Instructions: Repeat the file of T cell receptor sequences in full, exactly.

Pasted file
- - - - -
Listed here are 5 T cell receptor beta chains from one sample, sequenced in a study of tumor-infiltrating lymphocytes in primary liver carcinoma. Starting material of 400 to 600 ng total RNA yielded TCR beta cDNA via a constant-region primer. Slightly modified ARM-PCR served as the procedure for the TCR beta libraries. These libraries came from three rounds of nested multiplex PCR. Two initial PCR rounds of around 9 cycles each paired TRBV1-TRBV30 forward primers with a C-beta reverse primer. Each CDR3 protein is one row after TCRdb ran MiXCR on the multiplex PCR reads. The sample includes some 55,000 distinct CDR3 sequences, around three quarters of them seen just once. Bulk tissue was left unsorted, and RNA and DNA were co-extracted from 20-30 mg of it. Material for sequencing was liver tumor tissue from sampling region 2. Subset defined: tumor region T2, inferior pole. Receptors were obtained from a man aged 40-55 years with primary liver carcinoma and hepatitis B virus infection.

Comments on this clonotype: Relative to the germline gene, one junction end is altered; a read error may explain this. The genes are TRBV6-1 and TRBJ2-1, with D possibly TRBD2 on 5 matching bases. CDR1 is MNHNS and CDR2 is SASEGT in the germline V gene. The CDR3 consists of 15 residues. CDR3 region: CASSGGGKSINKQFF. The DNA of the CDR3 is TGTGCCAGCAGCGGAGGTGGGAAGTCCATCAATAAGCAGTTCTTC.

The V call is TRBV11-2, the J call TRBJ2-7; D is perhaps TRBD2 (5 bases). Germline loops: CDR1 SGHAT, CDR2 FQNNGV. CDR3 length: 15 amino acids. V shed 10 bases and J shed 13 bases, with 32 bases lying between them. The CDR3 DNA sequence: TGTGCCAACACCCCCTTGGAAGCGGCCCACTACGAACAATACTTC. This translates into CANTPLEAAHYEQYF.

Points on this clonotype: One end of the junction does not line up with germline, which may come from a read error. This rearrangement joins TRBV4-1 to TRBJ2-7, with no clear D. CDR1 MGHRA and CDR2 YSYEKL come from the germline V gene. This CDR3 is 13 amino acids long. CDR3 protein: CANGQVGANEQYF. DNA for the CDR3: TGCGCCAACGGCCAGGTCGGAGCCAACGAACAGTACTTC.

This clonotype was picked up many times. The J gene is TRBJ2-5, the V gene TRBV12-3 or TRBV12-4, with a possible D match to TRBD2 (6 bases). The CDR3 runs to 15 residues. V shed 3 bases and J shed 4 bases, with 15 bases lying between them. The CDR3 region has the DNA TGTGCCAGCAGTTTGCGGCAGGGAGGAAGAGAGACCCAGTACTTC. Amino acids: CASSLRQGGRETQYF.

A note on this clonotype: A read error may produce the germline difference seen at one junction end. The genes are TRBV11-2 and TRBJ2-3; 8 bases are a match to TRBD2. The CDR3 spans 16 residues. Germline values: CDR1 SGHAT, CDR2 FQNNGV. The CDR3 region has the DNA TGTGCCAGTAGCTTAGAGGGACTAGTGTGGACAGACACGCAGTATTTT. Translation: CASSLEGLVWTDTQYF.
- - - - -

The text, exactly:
Listed here are 5 T cell receptor beta chains from one sample, sequenced in a study of tumor-infiltrating lymphocytes in primary liver carcinoma. Starting material of 400 to 600 ng total RNA yielded TCR beta cDNA via a constant-region primer. Slightly modified ARM-PCR served as the procedure for the TCR beta libraries. These libraries came from three rounds of nested multiplex PCR. Two initial PCR rounds of around 9 cycles each paired TRBV1-TRBV30 forward primers with a C-beta reverse primer. Each CDR3 protein is one row after TCRdb ran MiXCR on the multiplex PCR reads. The sample includes some 55,000 distinct CDR3 sequences, around three quarters of them seen just once. Bulk tissue was left unsorted, and RNA and DNA were co-extracted from 20-30 mg of it. Material for sequencing was liver tumor tissue from sampling region 2. Subset defined: tumor region T2, inferior pole. Receptors were obtained from a man aged 40-55 years with primary liver carcinoma and hepatitis B virus infection.

Comments on this clonotype: Relative to the germline gene, one junction end is altered; a read error may explain this. The genes are TRBV6-1 and TRBJ2-1, with D possibly TRBD2 on 5 matching bases. CDR1 is MNHNS and CDR2 is SASEGT in the germline V gene. The CDR3 consists of 15 residues. CDR3 region: CASSGGGKSINKQFF. The DNA of the CDR3 is TGTGCCAGCAGCGGAGGTGGGAAGTCCATCAATAAGCAGTTCTTC.

The V call is TRBV11-2, the J call TRBJ2-7; D is perhaps TRBD2 (5 bases). Germline loops: CDR1 SGHAT, CDR2 FQNNGV. CDR3 length: 15 amino acids. V shed 10 bases and J shed 13 bases, with 32 bases lying between them. The CDR3 DNA sequence: TGTGCCAACACCCCCTTGGAAGCGGCCCACTACGAACAATACTTC. This translates into CANTPLEAAHYEQYF.

Points on this clonotype: One end of the junction does not line up with germline, which may come from a read error. This rearrangement joins TRBV4-1 to TRBJ2-7, with no clear D. CDR1 MGHRA and CDR2 YSYEKL come from the germline V gene. This CDR3 is 13 amino acids long. CDR3 protein: CANGQVGANEQYF. DNA for the CDR3: TGCGCCAACGGCCAGGTCGGAGCCAACGAACAGTACTTC.

This clonotype was picked up many times. The J gene is TRBJ2-5, the V gene TRBV12-3 or TRBV12-4, with a possible D match to TRBD2 (6 bases). The CDR3 runs to 15 residues. V shed 3 bases and J shed 4 bases, with 15 bases lying between them. The CDR3 region has the DNA TGTGCCAGCAGTTTGCGGCAGGGAGGAAGAGAGACCCAGTACTTC. Amino acids: CASSLRQGGRETQYF.

A note on this clonotype: A read error may produce the germline difference seen at one junction end. The genes are TRBV11-2 and TRBJ2-3; 8 bases are a match to TRBD2. The CDR3 spans 16 residues. Germline values: CDR1 SGHAT, CDR2 FQNNGV. The CDR3 region has the DNA TGTGCCAGTAGCTTAGAGGGACTAGTGTGGACAGACACGCAGTATTTT. Translation: CASSLEGLVWTDTQYF.